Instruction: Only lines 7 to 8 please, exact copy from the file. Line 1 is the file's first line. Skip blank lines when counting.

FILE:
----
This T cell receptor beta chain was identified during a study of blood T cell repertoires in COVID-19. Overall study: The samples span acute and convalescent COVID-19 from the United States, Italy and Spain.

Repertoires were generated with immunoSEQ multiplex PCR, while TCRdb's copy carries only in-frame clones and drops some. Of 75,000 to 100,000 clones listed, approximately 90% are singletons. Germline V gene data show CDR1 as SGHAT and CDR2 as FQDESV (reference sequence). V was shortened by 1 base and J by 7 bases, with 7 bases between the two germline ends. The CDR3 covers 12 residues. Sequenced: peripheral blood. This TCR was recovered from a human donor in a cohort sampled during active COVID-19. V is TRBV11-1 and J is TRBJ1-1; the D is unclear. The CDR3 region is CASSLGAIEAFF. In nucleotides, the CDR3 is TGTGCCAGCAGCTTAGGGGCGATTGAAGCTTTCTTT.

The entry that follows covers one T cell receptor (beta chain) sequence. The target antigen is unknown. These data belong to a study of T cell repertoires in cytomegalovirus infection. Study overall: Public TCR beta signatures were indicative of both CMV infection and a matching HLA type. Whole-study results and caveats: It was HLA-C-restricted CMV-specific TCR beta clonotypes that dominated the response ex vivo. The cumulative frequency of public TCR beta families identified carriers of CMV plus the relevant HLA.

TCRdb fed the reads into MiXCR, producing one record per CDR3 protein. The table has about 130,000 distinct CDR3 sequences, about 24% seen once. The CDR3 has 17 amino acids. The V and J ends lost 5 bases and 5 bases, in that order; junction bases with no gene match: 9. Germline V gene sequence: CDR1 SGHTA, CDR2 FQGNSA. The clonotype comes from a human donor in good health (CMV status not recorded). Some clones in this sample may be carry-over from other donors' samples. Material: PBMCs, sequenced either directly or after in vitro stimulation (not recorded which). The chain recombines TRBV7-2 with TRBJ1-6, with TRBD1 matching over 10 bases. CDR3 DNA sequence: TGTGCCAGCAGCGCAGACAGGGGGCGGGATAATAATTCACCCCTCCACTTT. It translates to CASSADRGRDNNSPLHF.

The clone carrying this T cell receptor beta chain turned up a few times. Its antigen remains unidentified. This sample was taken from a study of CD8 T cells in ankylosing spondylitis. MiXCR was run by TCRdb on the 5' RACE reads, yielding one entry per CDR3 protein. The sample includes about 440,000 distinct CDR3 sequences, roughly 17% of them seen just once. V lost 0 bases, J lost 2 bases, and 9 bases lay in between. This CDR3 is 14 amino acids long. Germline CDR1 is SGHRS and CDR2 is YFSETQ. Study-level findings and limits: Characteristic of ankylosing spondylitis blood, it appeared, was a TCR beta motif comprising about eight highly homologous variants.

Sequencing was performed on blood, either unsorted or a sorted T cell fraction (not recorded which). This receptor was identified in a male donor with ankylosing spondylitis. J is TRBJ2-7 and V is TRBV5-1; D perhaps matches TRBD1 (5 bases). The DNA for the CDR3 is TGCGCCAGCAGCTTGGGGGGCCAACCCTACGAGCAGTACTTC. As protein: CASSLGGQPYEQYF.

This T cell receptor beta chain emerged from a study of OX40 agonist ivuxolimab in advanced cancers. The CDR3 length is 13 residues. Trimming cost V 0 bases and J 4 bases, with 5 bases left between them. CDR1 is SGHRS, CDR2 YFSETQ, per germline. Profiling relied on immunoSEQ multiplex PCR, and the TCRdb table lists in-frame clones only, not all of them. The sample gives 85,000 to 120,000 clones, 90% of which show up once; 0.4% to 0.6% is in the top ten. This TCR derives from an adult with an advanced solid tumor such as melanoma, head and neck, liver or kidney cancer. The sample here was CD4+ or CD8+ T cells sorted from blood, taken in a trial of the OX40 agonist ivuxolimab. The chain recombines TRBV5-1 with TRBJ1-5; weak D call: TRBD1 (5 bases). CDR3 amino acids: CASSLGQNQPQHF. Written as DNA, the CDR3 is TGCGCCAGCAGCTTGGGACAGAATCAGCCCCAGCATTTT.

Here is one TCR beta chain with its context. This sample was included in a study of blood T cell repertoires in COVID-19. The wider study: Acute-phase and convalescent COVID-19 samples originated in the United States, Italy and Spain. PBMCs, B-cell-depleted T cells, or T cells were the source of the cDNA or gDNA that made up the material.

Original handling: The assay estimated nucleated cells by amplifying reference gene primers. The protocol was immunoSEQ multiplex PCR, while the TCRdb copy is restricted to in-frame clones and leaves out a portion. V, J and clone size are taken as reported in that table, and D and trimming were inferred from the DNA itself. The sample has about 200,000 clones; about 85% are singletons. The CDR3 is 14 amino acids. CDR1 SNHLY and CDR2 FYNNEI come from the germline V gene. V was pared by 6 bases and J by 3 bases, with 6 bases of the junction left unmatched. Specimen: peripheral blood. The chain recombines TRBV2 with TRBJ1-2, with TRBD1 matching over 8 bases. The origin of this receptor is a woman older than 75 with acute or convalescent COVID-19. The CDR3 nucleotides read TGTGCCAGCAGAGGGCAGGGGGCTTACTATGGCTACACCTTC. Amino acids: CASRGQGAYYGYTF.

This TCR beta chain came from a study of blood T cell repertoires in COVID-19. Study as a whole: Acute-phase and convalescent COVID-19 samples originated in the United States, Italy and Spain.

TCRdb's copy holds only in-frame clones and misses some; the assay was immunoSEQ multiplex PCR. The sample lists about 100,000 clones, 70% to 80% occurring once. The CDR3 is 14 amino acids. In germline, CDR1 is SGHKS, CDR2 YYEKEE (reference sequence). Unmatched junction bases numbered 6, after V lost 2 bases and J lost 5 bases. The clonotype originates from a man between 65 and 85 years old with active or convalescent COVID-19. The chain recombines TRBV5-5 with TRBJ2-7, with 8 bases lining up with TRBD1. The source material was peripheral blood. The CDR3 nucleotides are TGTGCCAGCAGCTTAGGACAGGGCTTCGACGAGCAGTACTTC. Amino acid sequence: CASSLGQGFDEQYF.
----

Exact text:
This T cell receptor beta chain emerged from a study of OX40 agonist ivuxolimab in advanced cancers. The CDR3 length is 13 residues. Trimming cost V 0 bases and J 4 bases, with 5 bases left between them. CDR1 is SGHRS, CDR2 YFSETQ, per germline. Profiling relied on immunoSEQ multiplex PCR, and the TCRdb table lists in-frame clones only, not all of them. The sample gives 85,000 to 120,000 clones, 90% of which show up once; 0.4% to 0.6% is in the top ten. This TCR derives from an adult with an advanced solid tumor such as melanoma, head and neck, liver or kidney cancer. The sample here was CD4+ or CD8+ T cells sorted from blood, taken in a trial of the OX40 agonist ivuxolimab. The chain recombines TRBV5-1 with TRBJ1-5; weak D call: TRBD1 (5 bases). CDR3 amino acids: CASSLGQNQPQHF. Written as DNA, the CDR3 is TGCGCCAGCAGCTTGGGACAGAATCAGCCCCAGCATTTT.

Here is one TCR beta chain with its context. This sample was included in a study of blood T cell repertoires in COVID-19. The wider study: Acute-phase and convalescent COVID-19 samples originated in the United States, Italy and Spain. PBMCs, B-cell-depleted T cells, or T cells were the source of the cDNA or gDNA that made up the material.